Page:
Ocoee PD hires first female deputy chief

Saima Plasencia comes to Ocoee after 30 years of service from the Miami-Dade Police Department.

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  • | 6:40 p.m. November 10, 2016
“I am so grateful for the opportunity to serve the citizens of Ocoee,” said Ocoee Police Department Dep. Chief Saima Plasencia.
“I am so grateful for the opportunity to serve the citizens of Ocoee,” said Ocoee Police Department Dep. Chief Saima Plasencia.
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It was a chilly Saturday evening, and the 23rd annual Ocoee Founders’ Day Festival was in full swing with hundreds of people in attendance. Saima Plasencia confidently patrolled Bill Breeze Park, unceasingly vigilant of her surroundings as she warmly greeted festival attendees with friendly jokes.

At one point, she sang along as a band played country music onstage. Minutes later, she found herself standing in front of a young girl who had suddenly walked up to her with admiration in her eyes and asked what it’s like to be a cop. 

Plasencia, who became the Ocoee Police Department’s new deputy chief in October, answered the middle school-age girl by explaining what she would learn at a police academy and encouraging her to follow her dreams.

“The only difference between you and I is that I’m wearing this uniform,” Plasencia told the young, aspiring cop. 


Plasencia, 53, lives for the duties of law enforcement and public service. She retired after 30 years of service from the Miami-Dade Police Department, where she ran a district station before becoming Ocoee’s first female deputy chief. Her time in that department has given her the skills she expects she needs to excel in her new role as deputy chief alongside Steve McCosker, who was promoted from lieutenant to deputy chief as well.

“The Miami-Dade Police Department has given me such a great inventory of skills that I don’t really look at anything as being hard or challenging,” Plasencia said. “I just look at it as: ‘Let’s just get the job done.’”

Plasencia is not the type to shy away from male-dominated roles or leadership. But she was not made aware she would be the department’s first female deputy chief until after she was hired.

“As a female officer in law enforcement, you don’t, at least, I don’t think of myself any differently,” Plasencia said. “I just think of myself as a police officer. So, although I’m inherently female, I don’t perform any differently than my male counterparts. So, for me, it’s a great moment in my career to kind of be the first in this department, but in the same token, I’m no different than the people who served before me in this position.”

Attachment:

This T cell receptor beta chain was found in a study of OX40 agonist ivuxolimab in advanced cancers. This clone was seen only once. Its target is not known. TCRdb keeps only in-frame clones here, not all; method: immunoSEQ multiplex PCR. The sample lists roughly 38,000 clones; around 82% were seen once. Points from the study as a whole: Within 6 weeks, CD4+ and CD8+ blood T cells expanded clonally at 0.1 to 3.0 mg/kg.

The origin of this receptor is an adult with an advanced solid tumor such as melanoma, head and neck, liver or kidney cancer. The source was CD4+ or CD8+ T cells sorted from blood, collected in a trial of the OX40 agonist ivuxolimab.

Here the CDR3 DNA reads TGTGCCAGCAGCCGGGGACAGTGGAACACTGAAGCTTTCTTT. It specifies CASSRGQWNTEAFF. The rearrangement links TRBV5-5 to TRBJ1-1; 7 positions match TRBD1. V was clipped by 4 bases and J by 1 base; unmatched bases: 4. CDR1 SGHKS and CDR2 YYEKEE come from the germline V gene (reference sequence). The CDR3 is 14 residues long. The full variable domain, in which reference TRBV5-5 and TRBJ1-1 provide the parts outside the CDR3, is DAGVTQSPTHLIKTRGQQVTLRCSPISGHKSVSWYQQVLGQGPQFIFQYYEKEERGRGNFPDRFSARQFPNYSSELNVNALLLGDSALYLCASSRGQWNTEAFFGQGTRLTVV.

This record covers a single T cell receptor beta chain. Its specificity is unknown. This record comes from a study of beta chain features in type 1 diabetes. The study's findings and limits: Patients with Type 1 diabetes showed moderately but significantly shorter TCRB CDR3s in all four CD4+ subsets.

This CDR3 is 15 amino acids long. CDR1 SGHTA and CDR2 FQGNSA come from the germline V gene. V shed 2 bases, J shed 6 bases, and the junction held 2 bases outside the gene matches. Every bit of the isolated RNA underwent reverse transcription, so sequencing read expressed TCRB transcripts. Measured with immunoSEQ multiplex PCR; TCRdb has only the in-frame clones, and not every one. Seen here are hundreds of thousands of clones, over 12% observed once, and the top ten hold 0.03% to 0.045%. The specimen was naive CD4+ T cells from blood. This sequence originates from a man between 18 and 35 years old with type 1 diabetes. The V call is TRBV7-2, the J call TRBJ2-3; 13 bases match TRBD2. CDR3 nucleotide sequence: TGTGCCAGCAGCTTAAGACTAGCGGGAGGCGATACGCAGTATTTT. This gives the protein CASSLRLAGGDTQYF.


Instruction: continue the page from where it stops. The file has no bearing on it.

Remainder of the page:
Her passion for protecting and serving others runs in her blood. Both her father and stepfather worked in the military, requiring her family to move frequently. But it wasn’t until she had grown weary of working as a retail store manager for two years and participated in a police ride-along in Homestead that she finally realized her calling.

“I kind of got tired, you know? Nothing was ever changing except for the merchandise,” Plasencia said. “It was kind of the same business. And then I had the opportunity to ride with a Homestead police officer, and I rode with them for a couple of nights, and I was like, ‘I want this job.’”


She then joined the police academy — an experience that transformed her from a studious girl who preferred reading books over interacting with other kids to someone who takes charge and feels confident enough to perform any task she’s given. 

“When I went through the police academy, I came out a different person,” Plasencia said. “I always knew I could do any job anybody gave me, but I didn’t have any confidence in my own self. And coming out of the police academy, I learned I could do anything, and it gave me that confidence.”

After working in law enforcement for some time, she received her bachelor’s degree in criminal justice from Lynn University and a master’s degree in leadership from Nova University. She has two adult daughters and now lives in Ocoee. When she’s not working, she spends her time exploring Ocoee, horseback riding and attending craft festivals. 

Her husband, two horses and three dogs still live in Davie, and she drives down to visit on weekends. But her past four weeks living in Ocoee has been spent learning about the community, meeting government officials and exploring the history. She keeps several photos of historical places on her cell phone, such as the stained glass windows in the old Ocoee Christian Church.

She hopes her husband and pets soon will move to Ocoee with her. But in the meantime, she plans to continue getting to know the community she’s sworn to serve.

“(Serving others is) one of the most important components of my life,” she said.


Contact Gabby Baquero at [email protected].


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